Tuesday, 11 September 2012

My 50s Petticoat Tutorial

Well the Butterick 6582 is finally done and I'll blog about it very shortly - but I also wanted to share how I made the petticoat to go with it.  This tutorial is inspired by, and lends from advice given by Alexandra King on the Rock n Roll Bride site and Sugardale on her fabulous blog, so huge thanks go to those ladies for the inspiration and ideas that melded into my creation!

What you will need:

3m tulle net
0.5m cotton or polycotton
9-10m double fold satin bias binding (dependent on size)
Matching thread
Thick thread (eg buttonhole thread or embroidery thread, or even dental floss - bear with me - all will become clear!!)
Pins & safety pins
Bias foot for your machine (optional)
Sewing machine (unless you're a glutton for SEVERE punishment!)
Tape measure
Chalk or fabric pen
Sewing Machine

Ok, here's my finished article so you can see what you're aiming for (always good to have a goal)....

You'll notice that there's a little cotton skirt underneath - tulle is really scratchy so I decided to extend the polycotton usually reserved for the basque part, to just above my knee.

To do this, cut one piece of polycotton as wide as your hip measurement, plus 31cm and as long as you would like it.  This petticoat needed to be just below my knee but I don't want the cotton visible, so I measured to just above my knee at 42 cm, plus 1cm seam allowance for the waist  (no hem allowance needed but add a hem if you like).

Join the fabric with a standard seam 1cm wide - this will become the side seam.  Leave the top 12cm of this seam open and bind with bias tape to create a side opening.  Press.

Finish the hem with a zigzag, or overlock (I'm all set up with black thread on my overlocker/serger and could not be bothered to change it - hence the zigzag!).  Or you can hem if preferred but this won't really be seen on the finished garment. (Neat enough, don't you think?!)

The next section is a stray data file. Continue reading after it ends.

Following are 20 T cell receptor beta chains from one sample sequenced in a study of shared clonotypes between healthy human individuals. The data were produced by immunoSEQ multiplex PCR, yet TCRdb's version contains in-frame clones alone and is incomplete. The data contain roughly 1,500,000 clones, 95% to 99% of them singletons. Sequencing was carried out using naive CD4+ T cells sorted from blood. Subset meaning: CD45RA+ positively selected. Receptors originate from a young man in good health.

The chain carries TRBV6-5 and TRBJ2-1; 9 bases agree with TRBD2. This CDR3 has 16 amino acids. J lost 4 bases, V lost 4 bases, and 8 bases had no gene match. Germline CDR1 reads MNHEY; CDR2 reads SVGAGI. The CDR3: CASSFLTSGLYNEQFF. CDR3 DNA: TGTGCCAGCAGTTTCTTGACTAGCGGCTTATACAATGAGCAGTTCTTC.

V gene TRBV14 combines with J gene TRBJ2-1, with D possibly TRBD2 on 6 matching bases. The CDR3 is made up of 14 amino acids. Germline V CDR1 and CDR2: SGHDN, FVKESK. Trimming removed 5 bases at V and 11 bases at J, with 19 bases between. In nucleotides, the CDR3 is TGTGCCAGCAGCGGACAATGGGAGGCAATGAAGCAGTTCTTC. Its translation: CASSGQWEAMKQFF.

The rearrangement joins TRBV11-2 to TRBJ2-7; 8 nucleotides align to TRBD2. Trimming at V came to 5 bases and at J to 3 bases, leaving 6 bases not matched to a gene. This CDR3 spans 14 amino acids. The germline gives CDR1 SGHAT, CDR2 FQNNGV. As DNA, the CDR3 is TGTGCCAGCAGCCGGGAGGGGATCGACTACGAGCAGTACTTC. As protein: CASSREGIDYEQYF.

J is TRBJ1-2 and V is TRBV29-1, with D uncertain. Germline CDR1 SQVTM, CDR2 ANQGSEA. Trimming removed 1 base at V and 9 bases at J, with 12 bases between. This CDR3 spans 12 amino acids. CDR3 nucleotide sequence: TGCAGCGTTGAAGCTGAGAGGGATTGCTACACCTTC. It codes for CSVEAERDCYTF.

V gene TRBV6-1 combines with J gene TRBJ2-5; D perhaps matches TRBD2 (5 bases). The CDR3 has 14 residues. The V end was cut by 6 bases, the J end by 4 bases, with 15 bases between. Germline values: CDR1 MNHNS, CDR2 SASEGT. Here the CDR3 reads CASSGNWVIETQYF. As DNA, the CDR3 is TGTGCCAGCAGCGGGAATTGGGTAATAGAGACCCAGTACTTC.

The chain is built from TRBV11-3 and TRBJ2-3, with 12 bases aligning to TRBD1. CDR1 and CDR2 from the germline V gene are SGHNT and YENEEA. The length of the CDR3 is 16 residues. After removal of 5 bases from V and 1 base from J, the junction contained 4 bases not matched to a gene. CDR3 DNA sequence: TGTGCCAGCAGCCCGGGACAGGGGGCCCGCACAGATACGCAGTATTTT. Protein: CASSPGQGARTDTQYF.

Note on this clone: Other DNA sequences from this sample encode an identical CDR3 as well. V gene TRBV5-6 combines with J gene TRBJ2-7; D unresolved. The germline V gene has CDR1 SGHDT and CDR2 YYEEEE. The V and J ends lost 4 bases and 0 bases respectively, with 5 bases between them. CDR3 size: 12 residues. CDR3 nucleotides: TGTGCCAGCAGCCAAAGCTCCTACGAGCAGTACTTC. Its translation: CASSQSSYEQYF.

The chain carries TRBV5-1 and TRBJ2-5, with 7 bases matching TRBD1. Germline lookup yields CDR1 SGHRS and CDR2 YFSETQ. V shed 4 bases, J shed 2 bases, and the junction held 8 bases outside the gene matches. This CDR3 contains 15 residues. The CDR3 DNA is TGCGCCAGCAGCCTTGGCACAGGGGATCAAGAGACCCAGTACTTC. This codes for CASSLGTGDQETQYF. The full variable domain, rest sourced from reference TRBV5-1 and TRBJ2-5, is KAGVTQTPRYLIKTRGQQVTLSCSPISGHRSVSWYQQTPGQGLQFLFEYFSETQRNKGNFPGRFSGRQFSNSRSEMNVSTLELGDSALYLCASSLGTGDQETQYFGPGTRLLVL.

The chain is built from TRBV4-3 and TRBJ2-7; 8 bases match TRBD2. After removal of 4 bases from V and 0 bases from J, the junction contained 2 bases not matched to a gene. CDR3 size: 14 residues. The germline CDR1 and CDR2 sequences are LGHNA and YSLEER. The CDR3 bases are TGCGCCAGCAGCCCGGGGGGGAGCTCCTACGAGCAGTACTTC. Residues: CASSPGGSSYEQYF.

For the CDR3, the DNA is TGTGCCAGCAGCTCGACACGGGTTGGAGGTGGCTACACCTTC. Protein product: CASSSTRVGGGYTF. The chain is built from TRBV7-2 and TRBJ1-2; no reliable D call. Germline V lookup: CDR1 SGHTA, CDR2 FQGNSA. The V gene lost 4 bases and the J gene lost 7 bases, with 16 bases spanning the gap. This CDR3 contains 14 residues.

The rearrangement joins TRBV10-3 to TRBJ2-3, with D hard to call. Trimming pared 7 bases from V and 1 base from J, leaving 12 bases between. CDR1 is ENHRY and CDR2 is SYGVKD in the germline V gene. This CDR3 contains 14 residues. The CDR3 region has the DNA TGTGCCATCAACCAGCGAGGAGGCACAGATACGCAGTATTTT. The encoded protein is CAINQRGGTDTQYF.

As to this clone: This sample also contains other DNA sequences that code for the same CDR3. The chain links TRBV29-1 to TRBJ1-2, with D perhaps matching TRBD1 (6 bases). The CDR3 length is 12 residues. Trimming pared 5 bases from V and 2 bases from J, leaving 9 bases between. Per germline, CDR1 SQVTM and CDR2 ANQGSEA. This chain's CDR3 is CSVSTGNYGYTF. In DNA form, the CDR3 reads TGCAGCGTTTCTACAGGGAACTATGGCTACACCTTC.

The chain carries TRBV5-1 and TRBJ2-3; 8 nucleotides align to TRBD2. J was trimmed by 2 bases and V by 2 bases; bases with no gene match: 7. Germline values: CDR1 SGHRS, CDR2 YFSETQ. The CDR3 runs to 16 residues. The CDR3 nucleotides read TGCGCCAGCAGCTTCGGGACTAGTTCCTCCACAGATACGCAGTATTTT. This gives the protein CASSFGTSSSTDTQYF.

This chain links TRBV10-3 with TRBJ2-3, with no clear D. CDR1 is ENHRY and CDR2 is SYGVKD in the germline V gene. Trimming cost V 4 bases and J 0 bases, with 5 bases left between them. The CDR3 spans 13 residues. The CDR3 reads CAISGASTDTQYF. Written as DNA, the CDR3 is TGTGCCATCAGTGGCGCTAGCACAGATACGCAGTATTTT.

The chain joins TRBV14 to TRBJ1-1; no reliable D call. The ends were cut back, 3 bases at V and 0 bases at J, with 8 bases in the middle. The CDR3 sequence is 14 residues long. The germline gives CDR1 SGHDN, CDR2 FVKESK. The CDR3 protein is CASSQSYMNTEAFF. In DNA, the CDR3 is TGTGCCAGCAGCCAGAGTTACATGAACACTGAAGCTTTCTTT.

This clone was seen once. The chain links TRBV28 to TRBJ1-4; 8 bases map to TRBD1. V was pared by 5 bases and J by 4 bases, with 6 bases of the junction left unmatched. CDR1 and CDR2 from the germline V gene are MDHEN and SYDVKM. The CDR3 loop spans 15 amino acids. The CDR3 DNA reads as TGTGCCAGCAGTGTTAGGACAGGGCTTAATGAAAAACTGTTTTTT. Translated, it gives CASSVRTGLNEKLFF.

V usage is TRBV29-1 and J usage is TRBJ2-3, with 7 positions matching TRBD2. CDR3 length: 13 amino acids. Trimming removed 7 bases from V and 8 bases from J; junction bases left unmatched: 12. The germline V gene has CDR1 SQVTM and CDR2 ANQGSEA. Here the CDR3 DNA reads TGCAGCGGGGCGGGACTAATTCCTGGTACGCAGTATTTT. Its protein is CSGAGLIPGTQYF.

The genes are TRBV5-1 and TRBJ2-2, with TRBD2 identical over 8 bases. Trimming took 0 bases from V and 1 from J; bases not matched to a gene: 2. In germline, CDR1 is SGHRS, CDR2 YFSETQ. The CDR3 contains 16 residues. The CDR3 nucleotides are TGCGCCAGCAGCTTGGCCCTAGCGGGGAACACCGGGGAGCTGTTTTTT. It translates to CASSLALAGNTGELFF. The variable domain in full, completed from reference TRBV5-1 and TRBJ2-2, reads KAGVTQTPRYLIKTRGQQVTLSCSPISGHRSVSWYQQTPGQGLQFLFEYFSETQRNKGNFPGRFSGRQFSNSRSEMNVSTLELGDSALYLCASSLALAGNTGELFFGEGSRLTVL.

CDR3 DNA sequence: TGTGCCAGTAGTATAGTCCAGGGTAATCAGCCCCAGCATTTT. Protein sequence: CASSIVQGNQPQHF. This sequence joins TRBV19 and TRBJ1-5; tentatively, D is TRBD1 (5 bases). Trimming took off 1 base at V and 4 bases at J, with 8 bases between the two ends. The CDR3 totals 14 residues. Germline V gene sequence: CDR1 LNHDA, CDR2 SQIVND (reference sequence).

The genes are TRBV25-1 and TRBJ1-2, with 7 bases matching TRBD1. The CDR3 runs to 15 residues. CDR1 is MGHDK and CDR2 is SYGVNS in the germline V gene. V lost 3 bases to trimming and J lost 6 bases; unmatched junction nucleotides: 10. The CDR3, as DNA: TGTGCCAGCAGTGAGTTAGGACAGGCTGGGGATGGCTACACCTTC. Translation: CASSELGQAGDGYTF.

OK, time to gather the top of the underskirt, so it fits you.  Starting 1cm from the side opening, run two lines of straight stitch close to the top of the skirt, using the longest stitch length and gather to your waist measurement. Tie off the threads and even out your gathers.  Cut a length of bias tape to your waist measurement plus 42cm. Then either:

a)  feed into your bias foot, fold end under 1cm and commence stitching the folded bias, feeding in the waist band at the 20cm point.  Finish the other end of the bias in the same fashion, creating 2 20cm ties at each end of your waistband.
b) Traditional method.  Apply your bias tape to the front of the waistband, leaving 21cm at either side.  Then fold the bias over the waistband, fold under 1cm of the bias tape at either end and stitch through all layers.  If you've never used bias binding before then Sewing Republic has a great video tutorial here

I added a second row as a little of the bias didn't catch (oops) and it gives quite a nice finish....

So now you should have a little gathered skirt with a bias bound opening and a bias waistband and tie that looks like the photo above.

Ok, time to tackle that tulle!!!!  Cut 2 x 3m lengths.  To determine the width of these 2 pieces, decide on your finished length and take off 20cm (you'll place the tulle element of the petticoat 20cm from the top of the underskirt).  Then add 1.5cm as we'll be gathering the tulle and sewing it to the underskirt, so we need a seam allowance.  The easiest way to cut your tulle is to neatly fold it along the length and cut through several layers at a time (I forgot a photo - apologies - but hopefully you get that bit!).